Top 10 Holiday Tips for Career Success

Monday, December 21st, 2009 | Posted in Blog, Ford Myers

Every year as the holidays approach, most jobseekers and career changers make the mistake of halting all their efforts. They believe there is no point in pursuing new opportunities during the holidays, and that nobody is making hiring decisions until late January, so “why bother?” Many decide to do absolutely nothing from mid-November to the second or third week in January.

Making these kinds of assumptions about the holidays is, again, a huge mistake! Especially in this challenging job market – the worst since the Great Depression!

When it comes to the holidays, I suggest you be a “contrarian” – and do what all the other job seekers are not doing. Since most of them are taking an extended break, this opens-up real opportunities for you!
The reality is that the holidays are an excellent time to develop and leverage new contacts for your job search or career transition. Many companies are completing their budget planning for the next fiscal year. This is often the best time to get in front of hiring managers, who can create a position for you in the coming year. Many managers have to fill openings early in the year or they may lose the budget for that position. Also, once year-end bonuses are paid, a predictable percentage of employees will leave their jobs, creating new vacancies!

Here are 10 career-savvy tips you can follow during the holidays:

Business is all about establishing relationships – and relationships are best developed in social settings. During the holidays, most people are naturally more convivial and generous in spirit. There is simply no better time to solidify existing relationships and forge new ones!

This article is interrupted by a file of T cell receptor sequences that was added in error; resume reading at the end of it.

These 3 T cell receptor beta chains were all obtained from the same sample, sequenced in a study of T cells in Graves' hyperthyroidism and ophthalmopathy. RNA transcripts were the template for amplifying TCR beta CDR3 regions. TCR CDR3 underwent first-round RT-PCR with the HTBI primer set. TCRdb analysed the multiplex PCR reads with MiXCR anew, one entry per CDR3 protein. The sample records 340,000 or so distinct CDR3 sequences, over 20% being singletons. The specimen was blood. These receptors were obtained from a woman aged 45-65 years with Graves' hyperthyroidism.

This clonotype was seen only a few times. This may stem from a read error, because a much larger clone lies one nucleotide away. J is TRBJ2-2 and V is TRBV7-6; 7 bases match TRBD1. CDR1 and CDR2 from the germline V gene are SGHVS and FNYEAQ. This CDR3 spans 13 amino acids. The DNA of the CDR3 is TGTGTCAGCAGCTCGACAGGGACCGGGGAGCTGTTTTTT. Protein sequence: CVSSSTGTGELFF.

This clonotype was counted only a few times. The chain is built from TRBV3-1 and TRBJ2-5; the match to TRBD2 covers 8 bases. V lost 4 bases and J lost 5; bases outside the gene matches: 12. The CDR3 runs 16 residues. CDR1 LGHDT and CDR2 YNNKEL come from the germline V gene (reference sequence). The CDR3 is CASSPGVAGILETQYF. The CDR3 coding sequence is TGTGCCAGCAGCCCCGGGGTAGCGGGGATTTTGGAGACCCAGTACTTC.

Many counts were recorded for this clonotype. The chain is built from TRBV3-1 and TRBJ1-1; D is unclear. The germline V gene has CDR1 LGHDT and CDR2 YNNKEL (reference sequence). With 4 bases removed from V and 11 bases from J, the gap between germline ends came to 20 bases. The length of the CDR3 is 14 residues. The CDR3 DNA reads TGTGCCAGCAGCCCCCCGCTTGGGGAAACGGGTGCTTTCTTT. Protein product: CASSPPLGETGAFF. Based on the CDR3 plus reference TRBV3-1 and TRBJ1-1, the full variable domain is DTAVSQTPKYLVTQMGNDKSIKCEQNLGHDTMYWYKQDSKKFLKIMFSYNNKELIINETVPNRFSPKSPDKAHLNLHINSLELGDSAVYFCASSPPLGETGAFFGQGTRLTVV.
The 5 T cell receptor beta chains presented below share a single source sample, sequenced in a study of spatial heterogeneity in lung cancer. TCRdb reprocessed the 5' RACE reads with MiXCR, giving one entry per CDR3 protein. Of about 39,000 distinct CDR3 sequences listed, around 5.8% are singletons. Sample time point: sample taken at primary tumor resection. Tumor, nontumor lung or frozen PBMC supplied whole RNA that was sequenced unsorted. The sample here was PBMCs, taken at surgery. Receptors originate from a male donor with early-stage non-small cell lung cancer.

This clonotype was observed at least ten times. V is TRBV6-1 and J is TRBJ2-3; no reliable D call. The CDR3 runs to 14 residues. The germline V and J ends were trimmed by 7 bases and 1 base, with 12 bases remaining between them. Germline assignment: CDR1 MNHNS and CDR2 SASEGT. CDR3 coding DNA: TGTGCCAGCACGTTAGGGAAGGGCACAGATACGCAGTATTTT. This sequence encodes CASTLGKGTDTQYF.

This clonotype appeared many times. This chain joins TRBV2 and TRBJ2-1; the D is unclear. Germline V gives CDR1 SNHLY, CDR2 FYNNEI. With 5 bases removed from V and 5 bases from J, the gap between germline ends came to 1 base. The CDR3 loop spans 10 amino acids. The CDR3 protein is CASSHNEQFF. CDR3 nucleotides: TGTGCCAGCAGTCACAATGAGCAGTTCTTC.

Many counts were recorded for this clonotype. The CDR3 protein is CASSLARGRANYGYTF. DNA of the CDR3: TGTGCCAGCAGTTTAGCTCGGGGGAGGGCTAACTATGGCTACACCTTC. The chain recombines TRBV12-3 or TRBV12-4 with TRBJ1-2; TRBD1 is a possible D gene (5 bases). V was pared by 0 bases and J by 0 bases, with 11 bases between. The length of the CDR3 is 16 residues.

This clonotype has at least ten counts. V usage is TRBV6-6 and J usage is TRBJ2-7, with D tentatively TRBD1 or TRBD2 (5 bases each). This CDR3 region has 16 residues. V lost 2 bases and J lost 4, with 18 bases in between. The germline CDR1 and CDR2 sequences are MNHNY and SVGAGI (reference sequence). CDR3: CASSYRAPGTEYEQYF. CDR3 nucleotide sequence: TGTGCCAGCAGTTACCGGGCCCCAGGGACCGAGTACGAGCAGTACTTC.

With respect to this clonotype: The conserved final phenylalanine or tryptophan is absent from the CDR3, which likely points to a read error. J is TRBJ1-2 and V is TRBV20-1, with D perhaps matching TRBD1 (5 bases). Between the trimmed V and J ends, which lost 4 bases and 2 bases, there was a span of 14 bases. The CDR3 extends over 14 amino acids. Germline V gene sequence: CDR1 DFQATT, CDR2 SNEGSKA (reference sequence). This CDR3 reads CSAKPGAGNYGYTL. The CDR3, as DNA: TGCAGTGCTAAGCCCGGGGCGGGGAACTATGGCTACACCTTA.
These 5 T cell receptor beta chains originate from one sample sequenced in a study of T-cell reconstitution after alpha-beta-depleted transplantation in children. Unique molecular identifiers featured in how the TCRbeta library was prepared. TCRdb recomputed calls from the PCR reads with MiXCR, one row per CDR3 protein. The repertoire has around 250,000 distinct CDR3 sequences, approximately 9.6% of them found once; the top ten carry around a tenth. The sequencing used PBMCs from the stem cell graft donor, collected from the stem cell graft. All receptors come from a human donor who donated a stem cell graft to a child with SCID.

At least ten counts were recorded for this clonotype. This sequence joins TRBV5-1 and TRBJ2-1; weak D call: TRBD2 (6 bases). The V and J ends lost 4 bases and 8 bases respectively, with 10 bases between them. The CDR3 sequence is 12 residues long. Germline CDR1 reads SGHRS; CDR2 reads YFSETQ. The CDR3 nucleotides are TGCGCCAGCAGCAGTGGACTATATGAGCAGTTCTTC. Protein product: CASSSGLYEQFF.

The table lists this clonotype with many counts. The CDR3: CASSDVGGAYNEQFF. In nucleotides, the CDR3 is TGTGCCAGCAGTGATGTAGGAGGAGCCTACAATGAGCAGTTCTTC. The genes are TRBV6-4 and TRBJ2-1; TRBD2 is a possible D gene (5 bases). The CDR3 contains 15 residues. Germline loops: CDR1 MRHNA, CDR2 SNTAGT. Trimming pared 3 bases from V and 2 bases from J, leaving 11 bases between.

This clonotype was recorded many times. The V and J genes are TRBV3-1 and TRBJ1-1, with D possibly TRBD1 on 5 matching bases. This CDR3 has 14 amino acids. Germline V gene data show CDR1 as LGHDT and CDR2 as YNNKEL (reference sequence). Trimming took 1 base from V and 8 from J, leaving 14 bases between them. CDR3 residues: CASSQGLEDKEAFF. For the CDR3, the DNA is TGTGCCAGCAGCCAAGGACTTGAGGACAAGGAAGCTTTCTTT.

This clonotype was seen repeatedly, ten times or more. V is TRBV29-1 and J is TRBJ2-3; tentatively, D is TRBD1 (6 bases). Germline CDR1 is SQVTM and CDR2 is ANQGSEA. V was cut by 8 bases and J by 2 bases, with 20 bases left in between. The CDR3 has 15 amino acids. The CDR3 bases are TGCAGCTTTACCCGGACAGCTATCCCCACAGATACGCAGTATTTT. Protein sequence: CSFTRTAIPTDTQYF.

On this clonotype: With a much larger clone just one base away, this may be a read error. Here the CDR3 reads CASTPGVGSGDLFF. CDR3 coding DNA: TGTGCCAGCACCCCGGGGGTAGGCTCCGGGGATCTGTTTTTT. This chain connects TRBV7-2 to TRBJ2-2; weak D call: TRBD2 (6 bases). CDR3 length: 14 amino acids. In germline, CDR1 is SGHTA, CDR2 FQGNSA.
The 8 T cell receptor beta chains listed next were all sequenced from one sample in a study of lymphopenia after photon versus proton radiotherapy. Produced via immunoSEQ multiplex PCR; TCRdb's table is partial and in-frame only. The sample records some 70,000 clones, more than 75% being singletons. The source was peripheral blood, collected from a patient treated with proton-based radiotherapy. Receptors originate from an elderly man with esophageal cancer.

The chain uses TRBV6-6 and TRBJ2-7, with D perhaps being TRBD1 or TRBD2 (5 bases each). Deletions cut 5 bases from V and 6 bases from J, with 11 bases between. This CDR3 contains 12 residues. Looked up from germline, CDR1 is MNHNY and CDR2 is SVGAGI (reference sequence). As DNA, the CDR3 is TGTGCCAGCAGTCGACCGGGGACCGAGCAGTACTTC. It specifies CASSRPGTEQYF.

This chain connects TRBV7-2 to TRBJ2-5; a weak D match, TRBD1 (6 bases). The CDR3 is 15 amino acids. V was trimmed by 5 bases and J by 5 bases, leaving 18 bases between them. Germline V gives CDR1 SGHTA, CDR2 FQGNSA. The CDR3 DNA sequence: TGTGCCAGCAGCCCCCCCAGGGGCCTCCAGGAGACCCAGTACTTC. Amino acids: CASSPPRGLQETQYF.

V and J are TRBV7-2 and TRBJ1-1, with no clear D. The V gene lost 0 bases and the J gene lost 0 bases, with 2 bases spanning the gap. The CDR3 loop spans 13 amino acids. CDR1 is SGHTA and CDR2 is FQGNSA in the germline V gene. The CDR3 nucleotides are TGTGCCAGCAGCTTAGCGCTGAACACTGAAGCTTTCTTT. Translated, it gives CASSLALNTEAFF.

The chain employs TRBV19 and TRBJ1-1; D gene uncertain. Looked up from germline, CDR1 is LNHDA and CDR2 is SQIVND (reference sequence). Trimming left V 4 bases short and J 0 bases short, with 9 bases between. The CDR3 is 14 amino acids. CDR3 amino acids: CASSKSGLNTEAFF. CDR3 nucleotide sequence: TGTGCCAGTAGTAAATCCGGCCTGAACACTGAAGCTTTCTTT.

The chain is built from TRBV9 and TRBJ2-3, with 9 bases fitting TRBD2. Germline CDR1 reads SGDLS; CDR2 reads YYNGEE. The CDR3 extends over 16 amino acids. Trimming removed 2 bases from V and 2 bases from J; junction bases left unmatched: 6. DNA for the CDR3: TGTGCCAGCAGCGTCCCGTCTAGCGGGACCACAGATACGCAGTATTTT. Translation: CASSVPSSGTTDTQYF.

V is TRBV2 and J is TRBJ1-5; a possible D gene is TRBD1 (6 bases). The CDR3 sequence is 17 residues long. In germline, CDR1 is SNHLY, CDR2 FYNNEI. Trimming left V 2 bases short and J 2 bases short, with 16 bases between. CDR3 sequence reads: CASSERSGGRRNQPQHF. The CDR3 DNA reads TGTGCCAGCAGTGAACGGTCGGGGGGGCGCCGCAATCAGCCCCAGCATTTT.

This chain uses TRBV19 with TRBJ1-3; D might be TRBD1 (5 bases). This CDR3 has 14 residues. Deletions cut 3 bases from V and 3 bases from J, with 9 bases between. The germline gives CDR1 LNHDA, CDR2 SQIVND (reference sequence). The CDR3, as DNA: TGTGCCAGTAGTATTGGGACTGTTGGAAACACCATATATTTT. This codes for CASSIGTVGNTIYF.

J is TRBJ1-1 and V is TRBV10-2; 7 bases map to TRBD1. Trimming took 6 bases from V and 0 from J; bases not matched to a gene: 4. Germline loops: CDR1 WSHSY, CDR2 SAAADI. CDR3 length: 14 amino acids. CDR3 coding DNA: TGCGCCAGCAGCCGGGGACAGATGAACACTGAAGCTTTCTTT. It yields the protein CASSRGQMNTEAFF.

There are many networking events in December and January – in your social life, in your community, and in your professional circles. Think of all the companies having holiday parties. Many charities have their last fundraisers of the tax year in December. The book sales, holiday fairs and other celebrations make this the best time of year for productive networking!

Most professional associations make a holiday party out of their December meeting. These special occasions offer a more casual atmosphere than the formal presentations held at other monthly meetings. Do not bring a resume to these events. Create a simple, tasteful business card with your name, phone number and e-mail address. Be prepared to make interesting small talk to establish new contacts. Ask the people you meet about themselves, their work, and their interests. Remember, everyone’s favorite subject is “themselves!”

Prior to a social or networking event, prepare at least three neutral questions you can ask, such as:
• How do you know the host, the company, etc.?
• What made you decide to come to this event?
• What other organizations in this industry do you belong to?
If you find it’s time to move on and talk with someone new, you’ll need some phrases to help you transition during the event. Here are some good “exit lines:”
• I’ll let you go now, so you can continue circulating around the room.
• I’ll stop monopolizing your time so you can meet some other folks.
• It was great speaking with you. I’ll follow up as we discussed.